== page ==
From my email this week-end, a little something for the Norwegian language readers out there: Levende fortellinger. It is a multi-thread story where the readers can write their own suggestions for how things will go.
This is reminiscent of the books that used to be published each year when I was a child: Barnetimeboka. There is this program on Norwegian National Radio NRK every Saturday at 5 pm, called Barnetimen or "children's hour". It is a program directed at children from I guess 7 and upwards, and the main event was the drama, the radio play, acted out in the last part of the show. I heard several children's and youth classics acted out through this: 101 Dalmatians is just one of them.
Barnetimen also organised the writing of a book each year. An author would write the first chapter. This chapter would be read in the program, and children would be encouraged to write the next chapter or to make drawings. I don't remember the time intervals, but the book would develop like this: each time they had decided which contribution would go into the book they would read it in the show, and they would ask for more: what happens next? The books developed like that, and interestingly enough, this being Norway with two official Norwegian languages, it would be written in both, depending on what the contributors - the children - used for each cotnributions. We couldn't see the drawings on the radio of course (despite pictures occasionally being better in the radio), but the book would be filled with drawings and water-colour paintings, strong, bold colours for a complex text, written through a whole year by Norwegian children. The book has been written each year for 50 years. The income from the sale of this book goes to charities supporting children.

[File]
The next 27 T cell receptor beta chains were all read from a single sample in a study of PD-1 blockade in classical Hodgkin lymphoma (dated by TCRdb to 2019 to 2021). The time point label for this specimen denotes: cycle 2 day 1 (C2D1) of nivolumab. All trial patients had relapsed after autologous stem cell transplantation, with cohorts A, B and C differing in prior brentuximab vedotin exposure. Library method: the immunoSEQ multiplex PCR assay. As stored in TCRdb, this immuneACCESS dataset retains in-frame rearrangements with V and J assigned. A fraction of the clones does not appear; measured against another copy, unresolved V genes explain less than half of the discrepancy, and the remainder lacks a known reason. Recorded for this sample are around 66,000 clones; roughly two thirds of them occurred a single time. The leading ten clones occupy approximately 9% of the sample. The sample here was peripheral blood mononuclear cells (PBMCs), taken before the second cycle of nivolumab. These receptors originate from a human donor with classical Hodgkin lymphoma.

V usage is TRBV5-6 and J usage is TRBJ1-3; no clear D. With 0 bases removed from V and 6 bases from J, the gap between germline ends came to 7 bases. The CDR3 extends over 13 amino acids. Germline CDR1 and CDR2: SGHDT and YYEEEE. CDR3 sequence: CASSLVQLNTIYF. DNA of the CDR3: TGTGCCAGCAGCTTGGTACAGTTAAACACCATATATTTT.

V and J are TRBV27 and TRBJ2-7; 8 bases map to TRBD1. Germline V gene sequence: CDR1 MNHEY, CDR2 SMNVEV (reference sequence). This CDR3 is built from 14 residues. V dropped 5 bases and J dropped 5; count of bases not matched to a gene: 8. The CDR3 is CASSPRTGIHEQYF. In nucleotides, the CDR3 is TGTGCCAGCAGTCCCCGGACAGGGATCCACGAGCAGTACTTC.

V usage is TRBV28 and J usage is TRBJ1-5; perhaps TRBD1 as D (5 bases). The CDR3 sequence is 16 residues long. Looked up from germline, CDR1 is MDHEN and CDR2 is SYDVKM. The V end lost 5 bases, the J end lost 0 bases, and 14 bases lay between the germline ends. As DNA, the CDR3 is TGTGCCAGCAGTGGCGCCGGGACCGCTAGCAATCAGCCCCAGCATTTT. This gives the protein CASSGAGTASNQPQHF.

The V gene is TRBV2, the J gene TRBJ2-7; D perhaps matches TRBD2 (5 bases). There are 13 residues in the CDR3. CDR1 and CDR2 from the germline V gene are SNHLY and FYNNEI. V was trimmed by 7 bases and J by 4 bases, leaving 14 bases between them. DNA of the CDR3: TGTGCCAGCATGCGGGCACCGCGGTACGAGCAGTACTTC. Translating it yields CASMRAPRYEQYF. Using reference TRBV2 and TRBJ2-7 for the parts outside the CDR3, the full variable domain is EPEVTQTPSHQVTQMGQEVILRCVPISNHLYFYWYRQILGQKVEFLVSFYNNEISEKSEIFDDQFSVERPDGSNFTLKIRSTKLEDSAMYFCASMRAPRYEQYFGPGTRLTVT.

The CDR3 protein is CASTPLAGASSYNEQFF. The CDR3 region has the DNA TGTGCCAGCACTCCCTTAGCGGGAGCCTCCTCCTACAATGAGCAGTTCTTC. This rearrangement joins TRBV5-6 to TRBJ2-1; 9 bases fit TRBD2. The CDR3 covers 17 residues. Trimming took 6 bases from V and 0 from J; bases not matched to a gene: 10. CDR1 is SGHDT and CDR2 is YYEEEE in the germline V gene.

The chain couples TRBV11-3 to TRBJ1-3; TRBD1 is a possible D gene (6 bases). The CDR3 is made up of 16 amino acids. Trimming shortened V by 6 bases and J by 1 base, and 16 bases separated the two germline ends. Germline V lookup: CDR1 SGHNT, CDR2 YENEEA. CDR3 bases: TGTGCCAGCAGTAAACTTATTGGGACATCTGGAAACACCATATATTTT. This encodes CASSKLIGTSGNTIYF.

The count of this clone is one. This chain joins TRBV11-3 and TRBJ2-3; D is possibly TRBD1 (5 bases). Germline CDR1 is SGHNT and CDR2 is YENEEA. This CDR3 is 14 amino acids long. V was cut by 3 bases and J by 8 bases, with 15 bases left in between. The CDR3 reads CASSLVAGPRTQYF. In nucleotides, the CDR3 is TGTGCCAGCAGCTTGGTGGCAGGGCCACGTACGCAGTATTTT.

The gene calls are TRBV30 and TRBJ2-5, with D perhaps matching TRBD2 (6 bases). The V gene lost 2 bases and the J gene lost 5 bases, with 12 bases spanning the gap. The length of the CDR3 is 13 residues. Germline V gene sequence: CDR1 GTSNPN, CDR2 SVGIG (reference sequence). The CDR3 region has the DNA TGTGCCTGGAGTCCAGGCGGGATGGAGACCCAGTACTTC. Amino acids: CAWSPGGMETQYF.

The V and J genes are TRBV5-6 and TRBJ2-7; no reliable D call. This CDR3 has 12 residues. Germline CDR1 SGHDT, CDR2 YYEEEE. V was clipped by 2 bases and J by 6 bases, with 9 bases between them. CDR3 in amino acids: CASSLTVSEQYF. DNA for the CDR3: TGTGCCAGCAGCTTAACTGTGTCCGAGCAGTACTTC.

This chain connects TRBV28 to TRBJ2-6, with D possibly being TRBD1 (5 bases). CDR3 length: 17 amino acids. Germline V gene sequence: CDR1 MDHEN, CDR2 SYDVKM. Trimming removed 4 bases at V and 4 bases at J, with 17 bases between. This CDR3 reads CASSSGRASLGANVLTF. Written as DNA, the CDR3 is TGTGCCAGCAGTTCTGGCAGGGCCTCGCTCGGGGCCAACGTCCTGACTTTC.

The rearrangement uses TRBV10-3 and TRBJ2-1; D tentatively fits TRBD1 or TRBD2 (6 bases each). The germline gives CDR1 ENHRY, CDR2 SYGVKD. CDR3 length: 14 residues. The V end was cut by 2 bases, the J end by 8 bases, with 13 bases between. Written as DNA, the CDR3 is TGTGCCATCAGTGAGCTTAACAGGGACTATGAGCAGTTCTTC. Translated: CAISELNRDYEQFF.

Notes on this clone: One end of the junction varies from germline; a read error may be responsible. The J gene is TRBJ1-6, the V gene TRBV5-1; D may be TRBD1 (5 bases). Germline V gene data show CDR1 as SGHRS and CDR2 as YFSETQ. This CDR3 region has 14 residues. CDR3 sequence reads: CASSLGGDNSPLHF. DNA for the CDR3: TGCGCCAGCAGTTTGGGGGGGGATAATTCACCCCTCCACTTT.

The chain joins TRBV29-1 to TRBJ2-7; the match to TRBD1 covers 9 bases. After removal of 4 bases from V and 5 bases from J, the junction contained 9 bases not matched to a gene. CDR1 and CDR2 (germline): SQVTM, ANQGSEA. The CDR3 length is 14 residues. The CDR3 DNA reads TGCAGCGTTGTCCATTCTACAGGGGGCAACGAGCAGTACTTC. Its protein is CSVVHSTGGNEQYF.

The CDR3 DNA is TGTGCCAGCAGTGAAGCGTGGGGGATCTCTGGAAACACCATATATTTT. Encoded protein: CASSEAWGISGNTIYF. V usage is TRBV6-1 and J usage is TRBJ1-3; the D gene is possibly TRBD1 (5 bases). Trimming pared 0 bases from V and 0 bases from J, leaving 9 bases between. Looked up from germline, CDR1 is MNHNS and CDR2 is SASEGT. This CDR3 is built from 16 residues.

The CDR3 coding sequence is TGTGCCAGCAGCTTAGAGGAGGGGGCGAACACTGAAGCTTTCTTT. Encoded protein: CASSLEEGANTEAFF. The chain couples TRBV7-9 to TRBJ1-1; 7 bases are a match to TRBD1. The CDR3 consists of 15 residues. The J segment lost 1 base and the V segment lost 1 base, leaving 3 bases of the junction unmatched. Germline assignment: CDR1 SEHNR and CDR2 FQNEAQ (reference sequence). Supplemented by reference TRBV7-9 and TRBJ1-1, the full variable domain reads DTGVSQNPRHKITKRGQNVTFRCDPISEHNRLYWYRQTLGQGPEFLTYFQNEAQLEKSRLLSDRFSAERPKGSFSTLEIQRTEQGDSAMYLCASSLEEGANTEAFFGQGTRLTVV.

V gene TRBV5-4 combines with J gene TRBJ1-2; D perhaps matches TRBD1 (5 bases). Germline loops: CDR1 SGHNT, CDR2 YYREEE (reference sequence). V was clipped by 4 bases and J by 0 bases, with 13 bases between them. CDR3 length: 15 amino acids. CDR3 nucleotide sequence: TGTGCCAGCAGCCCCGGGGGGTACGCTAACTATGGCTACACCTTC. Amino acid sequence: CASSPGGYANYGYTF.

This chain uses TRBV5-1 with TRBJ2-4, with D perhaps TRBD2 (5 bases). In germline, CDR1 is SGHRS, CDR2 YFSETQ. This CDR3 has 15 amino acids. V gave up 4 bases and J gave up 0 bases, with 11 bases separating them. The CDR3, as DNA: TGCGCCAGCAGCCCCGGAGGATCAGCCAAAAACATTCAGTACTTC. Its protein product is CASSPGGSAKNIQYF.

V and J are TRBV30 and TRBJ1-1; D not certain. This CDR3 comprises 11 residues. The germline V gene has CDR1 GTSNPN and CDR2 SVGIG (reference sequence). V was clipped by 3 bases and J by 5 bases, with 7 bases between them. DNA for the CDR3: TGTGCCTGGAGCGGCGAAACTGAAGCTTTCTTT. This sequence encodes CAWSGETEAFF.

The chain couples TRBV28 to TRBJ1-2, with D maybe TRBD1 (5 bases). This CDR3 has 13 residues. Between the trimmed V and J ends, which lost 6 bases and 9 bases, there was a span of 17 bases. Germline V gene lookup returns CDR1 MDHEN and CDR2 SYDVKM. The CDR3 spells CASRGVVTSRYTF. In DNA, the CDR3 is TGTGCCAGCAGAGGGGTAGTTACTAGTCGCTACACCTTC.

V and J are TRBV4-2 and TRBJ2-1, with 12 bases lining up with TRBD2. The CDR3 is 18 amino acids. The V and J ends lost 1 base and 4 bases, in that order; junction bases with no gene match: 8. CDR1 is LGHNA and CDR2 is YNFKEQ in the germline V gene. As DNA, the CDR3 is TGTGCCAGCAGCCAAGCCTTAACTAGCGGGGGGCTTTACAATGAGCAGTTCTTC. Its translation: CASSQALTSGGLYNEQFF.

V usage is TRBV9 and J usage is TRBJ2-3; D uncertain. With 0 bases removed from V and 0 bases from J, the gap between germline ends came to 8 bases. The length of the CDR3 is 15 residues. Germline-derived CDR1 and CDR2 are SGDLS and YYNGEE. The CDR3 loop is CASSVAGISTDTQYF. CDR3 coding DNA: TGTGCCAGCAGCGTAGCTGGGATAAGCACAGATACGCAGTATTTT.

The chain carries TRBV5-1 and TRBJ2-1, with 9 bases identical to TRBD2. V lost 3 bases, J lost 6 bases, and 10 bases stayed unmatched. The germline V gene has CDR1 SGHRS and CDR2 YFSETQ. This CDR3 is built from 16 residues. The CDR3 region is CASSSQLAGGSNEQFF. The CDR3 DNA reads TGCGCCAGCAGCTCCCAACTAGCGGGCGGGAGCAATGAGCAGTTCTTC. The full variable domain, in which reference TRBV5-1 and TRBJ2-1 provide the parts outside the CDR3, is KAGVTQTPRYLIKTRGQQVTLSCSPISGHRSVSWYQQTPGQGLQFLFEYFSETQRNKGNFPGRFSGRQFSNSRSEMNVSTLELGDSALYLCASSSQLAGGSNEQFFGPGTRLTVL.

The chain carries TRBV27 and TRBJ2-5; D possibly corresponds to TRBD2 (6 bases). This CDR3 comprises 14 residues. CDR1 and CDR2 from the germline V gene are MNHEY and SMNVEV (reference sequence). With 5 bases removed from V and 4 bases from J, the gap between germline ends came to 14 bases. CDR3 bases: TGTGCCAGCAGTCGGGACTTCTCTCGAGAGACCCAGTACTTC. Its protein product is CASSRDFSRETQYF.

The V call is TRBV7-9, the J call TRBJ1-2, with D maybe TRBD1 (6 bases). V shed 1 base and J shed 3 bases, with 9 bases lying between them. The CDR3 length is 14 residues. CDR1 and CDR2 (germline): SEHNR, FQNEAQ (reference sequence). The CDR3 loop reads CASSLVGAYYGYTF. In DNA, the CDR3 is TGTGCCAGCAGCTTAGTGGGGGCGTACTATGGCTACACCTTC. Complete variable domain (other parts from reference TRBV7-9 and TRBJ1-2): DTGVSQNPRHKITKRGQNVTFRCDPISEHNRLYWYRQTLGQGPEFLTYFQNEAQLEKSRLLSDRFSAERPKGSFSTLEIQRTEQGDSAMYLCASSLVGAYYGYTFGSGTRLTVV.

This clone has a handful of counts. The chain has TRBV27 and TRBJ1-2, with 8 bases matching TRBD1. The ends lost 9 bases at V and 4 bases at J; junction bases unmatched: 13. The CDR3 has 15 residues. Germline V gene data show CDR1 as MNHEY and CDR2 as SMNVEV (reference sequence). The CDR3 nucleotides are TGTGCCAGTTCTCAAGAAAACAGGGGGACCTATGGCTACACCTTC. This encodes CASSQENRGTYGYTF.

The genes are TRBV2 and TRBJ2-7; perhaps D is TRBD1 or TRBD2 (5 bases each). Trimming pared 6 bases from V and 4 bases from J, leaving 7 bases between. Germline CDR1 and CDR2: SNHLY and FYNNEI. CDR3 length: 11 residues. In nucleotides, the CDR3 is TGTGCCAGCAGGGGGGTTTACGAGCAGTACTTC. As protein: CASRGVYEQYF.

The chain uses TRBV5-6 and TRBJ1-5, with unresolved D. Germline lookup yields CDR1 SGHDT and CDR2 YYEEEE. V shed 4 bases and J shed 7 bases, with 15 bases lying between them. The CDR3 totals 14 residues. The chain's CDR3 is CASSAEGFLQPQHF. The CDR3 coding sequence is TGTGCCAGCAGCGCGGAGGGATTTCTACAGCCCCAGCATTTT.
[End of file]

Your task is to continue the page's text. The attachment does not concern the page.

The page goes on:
Some of these books became quite famous, such as Petter Frå Ruskøy (1957) which was used later for the manuscript for the film.,
Today, Barnetimeboka 2003 has its own web-page, of course.